It was billed as the biggest and most eclectic gathering of intellectuals and cultural figures ever held. Sophia Loren sat cross-legged on a settee talking to Melina Mercouri. Graham Greene struck up a conversation with John Kenneth Galbraith. Peter Ustinov shook hands warmly with Franc,ois Mitterrand.
For the past two days, nearly 300 representatives of the world's artistic and intellectual elite have been engaged in a collective brainstorming officially titled "Creation and Development." Under French government auspices they have discussed the weighty subject of how to solve the economic crisis, and occasionally delved into such topics as the insidious cultural threat posed by the American television series "Dallas."
At the end of the congress, marked by a glittering reception at the Elyse'e Palace hosted by President Mitterrand, the participants seemed to have difficulty pinpointing exactly what had been achieved. But they all agreed that the occasion had been unique.
As Francis Ford Coppola, himself no stranger to mammoth undertakings with films such as "Apocalypse Now" to his credit, remarked: "Well, nobody else has thought of this kind of meeting before. The French have done it--and nobody else has."
Surveying a roomful of writers, actors and philosophers drinking champagne and munching smoked ham sandwiches, economist Galbraith sniffed: "Only a journalist would ask if this was actually useful."
Asked what original ideas had come out of the meeting, the author of "The Affluent Society" thought a bit and then replied: "Well, I found Norman Mailer's proposal for a tax on plastics very interesting."
Mercouri, described on the official list of participants as "comedian" rather than as the Greek minister of culture, took a serious view of the congress. "This is the first time anything like this has happened. It's a marriage between intellectuals and the economic crisis. United, we can be the biggest force for peace in the world," she said.
There were occasional grumbles too. Ustinov complained that he found the seats in the great hall of the Sorbonne "uncomfortable." Mailer said his French wasn't good enough to follow much of the rhetoric delivered beneath the busts of such great men of French letters as Descartes and Pascal. Mary McCarthy used words like "vague" and "boring" to describe many of the speeches in her special commission, which was devoted to "culture and change." Feminist writer Kate Millett complained about the paucity of women at the meeting, saying that "you are shutting your eyes to half of mankind."
Perhaps the most important aspect of the congress was the social mixing of intellectuals from different disciplines. "We met old friends and made new ones," remarked McCarthy.
"I don't think for a moment that the rate of inflation will drop by a single point as a result of this meeting. What happens here is by nature indefinable," Ustinov said.
Around and about stood long-haired artists in shabby clothes, eminent scholars, filmmakers and Nobel prize laureates. The guest list read like an extract from "Who's Who of World Culture." Gabriel Garcia Marquez, the Colombian winner of the Nobel prize for literature, was there. So too were film directors such as Sidney Lumet, poets such as Leopold Senghor, and a gaggle of American writers such as William Styron, Susan Sontag and Robert Penn Warren.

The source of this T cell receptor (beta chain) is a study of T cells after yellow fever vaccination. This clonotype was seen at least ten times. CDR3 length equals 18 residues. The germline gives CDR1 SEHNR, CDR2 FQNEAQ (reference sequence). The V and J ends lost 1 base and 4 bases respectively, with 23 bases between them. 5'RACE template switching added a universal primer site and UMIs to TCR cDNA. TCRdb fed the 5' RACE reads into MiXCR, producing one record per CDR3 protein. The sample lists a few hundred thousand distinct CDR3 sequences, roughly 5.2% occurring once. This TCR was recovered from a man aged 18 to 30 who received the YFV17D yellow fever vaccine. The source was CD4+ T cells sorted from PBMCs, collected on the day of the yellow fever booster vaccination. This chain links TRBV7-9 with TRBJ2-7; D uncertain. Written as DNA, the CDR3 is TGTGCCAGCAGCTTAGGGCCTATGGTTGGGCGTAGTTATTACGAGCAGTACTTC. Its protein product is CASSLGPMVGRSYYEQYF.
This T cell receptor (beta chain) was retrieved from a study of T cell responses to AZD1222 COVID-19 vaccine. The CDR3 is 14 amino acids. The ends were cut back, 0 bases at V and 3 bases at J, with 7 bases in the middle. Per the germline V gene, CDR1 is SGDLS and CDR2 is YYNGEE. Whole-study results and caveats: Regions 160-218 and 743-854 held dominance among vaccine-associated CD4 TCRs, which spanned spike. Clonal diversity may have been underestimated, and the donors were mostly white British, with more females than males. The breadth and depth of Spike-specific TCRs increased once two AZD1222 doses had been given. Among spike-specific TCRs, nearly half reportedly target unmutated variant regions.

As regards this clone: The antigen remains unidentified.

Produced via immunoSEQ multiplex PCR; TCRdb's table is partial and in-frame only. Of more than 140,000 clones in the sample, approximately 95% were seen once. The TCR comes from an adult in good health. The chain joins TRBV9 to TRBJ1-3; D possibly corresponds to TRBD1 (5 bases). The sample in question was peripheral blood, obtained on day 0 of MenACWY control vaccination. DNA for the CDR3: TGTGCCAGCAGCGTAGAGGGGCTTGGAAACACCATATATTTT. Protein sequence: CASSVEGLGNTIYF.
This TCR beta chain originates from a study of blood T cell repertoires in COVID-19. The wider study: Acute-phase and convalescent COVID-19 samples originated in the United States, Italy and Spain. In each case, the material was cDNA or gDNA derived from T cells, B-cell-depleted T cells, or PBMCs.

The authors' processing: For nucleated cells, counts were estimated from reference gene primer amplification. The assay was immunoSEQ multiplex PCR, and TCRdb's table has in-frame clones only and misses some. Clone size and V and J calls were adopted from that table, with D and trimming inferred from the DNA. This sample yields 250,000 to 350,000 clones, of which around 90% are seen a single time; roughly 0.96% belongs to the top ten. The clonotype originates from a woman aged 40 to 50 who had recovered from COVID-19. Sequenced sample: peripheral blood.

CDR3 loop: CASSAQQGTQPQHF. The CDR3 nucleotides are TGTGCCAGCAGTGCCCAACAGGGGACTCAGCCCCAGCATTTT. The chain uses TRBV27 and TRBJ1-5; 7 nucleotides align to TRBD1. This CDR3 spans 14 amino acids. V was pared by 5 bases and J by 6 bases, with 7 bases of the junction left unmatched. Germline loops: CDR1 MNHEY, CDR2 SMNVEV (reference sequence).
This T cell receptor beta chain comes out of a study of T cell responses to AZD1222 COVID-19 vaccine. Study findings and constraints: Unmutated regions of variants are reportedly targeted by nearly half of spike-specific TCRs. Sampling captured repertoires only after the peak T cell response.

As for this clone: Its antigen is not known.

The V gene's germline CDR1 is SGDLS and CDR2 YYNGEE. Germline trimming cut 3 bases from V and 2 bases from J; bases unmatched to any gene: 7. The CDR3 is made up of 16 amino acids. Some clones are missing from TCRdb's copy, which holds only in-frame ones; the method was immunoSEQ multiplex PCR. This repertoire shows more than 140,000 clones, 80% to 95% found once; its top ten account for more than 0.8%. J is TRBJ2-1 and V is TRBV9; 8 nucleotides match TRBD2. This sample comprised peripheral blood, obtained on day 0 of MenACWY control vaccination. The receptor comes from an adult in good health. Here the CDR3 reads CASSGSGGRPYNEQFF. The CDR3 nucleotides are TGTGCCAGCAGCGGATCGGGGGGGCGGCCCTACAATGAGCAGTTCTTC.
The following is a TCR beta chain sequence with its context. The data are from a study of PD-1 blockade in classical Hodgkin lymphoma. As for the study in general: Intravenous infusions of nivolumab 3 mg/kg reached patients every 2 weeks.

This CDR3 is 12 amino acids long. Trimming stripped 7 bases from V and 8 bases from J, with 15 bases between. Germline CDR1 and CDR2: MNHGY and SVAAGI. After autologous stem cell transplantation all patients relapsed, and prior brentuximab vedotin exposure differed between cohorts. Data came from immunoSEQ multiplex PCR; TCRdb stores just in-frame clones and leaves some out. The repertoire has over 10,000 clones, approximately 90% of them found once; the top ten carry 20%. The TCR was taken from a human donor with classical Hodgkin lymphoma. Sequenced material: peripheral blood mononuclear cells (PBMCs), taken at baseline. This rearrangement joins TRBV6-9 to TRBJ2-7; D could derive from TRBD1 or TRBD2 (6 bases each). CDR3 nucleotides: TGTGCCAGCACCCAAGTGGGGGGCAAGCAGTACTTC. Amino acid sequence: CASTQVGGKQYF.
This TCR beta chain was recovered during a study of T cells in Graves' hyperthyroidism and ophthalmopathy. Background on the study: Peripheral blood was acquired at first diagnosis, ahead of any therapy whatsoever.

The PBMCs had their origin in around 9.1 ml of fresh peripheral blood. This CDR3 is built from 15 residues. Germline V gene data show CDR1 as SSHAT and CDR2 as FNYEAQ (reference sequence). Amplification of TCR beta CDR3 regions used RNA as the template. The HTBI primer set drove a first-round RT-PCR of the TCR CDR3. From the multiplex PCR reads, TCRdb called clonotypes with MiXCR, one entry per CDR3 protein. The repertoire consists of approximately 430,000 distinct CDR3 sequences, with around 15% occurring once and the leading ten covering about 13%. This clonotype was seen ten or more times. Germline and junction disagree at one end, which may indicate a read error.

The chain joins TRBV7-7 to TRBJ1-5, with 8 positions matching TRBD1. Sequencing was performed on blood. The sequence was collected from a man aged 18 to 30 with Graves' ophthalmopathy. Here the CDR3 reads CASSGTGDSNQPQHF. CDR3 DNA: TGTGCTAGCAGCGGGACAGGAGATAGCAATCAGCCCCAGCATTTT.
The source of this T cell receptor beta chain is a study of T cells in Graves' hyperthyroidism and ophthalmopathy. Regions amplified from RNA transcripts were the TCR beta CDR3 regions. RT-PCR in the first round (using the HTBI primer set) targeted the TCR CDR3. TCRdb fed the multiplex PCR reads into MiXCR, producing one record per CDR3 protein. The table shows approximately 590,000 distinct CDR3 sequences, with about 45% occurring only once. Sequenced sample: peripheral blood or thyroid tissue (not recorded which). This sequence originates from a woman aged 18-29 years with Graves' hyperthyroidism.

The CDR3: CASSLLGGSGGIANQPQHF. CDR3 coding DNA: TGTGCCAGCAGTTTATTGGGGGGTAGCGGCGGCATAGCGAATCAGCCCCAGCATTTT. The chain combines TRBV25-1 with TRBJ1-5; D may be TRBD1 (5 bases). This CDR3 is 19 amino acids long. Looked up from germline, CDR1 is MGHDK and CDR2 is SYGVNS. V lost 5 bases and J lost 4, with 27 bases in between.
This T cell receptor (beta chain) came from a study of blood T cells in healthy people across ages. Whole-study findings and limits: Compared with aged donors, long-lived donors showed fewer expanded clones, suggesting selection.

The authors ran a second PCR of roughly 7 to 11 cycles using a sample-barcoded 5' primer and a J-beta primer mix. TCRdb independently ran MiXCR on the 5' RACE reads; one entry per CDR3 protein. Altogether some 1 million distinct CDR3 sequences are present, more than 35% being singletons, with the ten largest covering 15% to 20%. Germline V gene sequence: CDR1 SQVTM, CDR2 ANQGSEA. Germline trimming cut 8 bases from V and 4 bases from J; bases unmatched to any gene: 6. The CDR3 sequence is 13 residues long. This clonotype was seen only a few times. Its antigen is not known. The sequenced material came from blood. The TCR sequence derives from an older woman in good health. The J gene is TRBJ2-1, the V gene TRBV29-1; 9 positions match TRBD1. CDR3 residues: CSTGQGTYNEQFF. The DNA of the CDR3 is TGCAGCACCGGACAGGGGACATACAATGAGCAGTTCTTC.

Ustinov praised France's Socialist government for bringing them all together. "This is an extraordinary initiative from a government. Governments of the left are always much better at this sort of thing because they give the appearance of at least wanting to learn, while governments of the right want only to teach."
The holding of the congress reflected the present French government's hopes of promoting French culture and communications technology, particularly in the Third World. The link between culture and economics was stressed by Mitterrand in his closing speech in which he invited the participants to "prepare for the moral rejuvenation of the world."
Mitterrand said the solution to today's economic crisis lay neither in traditional liberal capitalism nor state socialism of the kind embodied in Eastern Europe. France, he said, was investing heavily in technology--but the new information systems had to be fed by cultured and intelligent human beings.
The French organizers refused to say how much the congress cost. Many participants were in France already, but others were flown across the Atlantic on Concorde at government expense and installed for the weekend at luxury hotels in Paris.
The congress appears to have been intended partly to clear up ill-feeling that resulted from comments by Jack Lang, the French minister of culture, who called last July for a crusade against American "culture imperialism." The subject cropped up in several speeches, including one by an Israeli writer, Amos Kenan, in which he said that his hometown of Tel Aviv had come to resemble Texas since everybody stayed at home to watch "Dallas."
The American television series, which has taken Europe by storm, was defended by Norman Birnbaum, professor of sociology at Georgetown University. " 'Dallas' seems to be the vogue word around here . . . but is it really so bad? It gives pleasure to a large part of mankind," he said.
Despite the theme of the congress, there were few specific suggestions as to how culture could help solve economic problems. Perhaps the most original came from a writer who said that governments should encourage millions of unemployed people to become artists.